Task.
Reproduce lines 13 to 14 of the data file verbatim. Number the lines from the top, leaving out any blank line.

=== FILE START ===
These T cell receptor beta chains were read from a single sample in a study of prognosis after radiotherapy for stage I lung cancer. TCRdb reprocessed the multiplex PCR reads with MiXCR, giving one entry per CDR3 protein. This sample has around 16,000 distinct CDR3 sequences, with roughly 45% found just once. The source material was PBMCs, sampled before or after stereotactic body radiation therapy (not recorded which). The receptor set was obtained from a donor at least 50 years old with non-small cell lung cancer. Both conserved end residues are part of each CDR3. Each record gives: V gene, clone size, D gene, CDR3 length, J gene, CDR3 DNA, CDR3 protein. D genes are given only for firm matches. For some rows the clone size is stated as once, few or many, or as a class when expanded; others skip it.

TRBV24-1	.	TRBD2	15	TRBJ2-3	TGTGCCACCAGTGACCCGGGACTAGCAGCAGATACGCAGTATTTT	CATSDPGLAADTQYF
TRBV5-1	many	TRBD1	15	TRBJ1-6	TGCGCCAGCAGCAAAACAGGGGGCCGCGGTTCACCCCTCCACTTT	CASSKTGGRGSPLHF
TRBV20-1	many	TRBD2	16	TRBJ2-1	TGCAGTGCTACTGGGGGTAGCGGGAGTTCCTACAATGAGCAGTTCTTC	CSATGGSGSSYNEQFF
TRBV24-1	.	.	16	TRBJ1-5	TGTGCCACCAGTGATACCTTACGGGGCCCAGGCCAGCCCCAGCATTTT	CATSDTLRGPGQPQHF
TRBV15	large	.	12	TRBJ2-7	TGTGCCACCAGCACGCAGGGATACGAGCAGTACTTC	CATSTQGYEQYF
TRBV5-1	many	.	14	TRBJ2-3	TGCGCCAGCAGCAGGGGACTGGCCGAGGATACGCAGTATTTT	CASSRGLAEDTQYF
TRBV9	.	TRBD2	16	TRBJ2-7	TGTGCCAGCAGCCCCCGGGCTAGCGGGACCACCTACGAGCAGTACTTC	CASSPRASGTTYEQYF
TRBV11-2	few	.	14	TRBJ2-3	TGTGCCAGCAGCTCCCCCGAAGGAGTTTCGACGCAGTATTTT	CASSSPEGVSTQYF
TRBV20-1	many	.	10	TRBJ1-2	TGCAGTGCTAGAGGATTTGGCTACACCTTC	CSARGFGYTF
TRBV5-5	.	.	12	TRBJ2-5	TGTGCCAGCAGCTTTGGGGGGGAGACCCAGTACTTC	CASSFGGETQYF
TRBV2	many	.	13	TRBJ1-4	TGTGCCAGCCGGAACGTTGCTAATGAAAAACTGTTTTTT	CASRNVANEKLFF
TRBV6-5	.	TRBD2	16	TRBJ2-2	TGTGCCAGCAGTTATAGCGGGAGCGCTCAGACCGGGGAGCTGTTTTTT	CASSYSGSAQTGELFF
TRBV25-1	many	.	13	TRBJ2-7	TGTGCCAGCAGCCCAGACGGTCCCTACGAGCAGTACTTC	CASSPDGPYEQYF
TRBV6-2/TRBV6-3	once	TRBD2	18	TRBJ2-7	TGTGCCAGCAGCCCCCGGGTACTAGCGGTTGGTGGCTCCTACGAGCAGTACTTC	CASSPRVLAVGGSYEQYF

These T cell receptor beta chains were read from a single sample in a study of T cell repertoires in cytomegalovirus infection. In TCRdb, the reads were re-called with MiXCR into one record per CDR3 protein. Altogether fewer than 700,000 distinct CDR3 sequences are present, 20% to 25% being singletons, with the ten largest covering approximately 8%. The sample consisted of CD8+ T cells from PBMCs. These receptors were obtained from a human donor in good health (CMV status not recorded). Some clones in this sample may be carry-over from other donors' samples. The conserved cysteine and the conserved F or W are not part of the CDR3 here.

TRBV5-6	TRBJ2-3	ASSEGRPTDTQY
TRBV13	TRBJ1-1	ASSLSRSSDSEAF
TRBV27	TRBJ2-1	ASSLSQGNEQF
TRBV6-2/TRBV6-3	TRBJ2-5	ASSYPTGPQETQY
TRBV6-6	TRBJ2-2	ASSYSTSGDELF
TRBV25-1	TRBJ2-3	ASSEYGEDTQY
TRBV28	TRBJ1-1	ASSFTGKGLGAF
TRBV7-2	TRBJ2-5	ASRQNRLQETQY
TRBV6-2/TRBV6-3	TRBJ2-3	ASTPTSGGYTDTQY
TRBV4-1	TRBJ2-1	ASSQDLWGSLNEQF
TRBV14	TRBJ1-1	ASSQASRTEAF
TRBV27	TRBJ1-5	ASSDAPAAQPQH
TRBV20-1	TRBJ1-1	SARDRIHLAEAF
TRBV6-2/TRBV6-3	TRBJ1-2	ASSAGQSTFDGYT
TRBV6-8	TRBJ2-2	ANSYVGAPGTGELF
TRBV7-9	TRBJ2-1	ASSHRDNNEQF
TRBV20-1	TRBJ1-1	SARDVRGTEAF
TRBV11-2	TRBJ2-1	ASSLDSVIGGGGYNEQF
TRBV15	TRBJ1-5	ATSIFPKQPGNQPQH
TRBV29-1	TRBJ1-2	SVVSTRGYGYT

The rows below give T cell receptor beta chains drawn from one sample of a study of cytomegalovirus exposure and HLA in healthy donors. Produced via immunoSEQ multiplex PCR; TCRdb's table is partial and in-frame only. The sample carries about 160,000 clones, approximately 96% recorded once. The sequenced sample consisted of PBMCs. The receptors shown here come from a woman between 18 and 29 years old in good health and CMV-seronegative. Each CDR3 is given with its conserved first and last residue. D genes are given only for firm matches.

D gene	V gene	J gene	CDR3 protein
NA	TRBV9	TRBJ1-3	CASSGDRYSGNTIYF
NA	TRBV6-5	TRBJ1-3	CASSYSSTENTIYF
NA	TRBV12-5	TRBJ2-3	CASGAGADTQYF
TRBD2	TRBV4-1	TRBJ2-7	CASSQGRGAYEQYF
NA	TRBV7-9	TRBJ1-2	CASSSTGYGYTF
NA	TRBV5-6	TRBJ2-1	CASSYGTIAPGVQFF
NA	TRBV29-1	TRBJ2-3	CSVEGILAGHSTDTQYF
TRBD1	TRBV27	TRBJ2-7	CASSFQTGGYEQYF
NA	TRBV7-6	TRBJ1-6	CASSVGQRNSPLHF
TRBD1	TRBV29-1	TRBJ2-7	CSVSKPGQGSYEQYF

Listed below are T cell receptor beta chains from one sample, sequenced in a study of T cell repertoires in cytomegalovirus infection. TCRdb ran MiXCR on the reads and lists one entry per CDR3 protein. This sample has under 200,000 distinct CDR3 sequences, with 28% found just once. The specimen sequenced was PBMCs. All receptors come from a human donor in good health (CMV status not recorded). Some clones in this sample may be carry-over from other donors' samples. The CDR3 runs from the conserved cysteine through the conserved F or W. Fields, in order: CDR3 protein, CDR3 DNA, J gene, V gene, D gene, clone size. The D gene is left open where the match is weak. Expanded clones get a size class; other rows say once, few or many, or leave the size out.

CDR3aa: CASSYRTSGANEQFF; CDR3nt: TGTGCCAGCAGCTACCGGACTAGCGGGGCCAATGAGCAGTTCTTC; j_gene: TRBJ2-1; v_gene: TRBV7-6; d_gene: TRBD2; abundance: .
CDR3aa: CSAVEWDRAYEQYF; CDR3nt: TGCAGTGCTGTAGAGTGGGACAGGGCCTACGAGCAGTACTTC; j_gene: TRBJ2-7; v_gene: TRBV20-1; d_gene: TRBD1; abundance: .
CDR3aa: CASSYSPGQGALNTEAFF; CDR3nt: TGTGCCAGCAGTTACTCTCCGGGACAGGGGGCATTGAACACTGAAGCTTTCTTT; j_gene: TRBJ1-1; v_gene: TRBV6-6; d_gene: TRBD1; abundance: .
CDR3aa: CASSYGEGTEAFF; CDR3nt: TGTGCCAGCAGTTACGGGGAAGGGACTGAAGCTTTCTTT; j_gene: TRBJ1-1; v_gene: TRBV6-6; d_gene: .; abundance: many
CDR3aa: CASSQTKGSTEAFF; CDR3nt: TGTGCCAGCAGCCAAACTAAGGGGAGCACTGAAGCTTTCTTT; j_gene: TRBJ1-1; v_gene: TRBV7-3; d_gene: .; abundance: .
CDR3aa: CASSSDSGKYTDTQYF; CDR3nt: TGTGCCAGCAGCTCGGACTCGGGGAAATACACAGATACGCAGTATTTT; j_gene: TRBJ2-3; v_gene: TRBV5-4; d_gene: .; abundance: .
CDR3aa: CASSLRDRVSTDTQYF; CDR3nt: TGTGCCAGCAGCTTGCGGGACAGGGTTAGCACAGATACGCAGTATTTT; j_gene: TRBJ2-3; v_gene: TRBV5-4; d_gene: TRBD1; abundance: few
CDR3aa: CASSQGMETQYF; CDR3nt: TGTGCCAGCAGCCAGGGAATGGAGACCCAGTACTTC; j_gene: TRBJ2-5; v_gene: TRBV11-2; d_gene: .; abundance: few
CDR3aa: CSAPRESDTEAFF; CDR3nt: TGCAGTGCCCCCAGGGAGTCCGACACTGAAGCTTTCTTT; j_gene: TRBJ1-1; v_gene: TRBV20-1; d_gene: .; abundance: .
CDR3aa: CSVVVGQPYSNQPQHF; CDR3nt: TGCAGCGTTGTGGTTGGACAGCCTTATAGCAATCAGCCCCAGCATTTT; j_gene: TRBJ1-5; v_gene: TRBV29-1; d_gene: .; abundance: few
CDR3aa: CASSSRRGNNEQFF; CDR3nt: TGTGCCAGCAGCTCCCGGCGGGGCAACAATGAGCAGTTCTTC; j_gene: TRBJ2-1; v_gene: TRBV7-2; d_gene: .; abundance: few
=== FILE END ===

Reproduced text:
TRBV6-5	.	TRBD2	16	TRBJ2-2	TGTGCCAGCAGTTATAGCGGGAGCGCTCAGACCGGGGAGCTGTTTTTT	CASSYSGSAQTGELFF
TRBV25-1	many	.	13	TRBJ2-7	TGTGCCAGCAGCCCAGACGGTCCCTACGAGCAGTACTTC	CASSPDGPYEQYF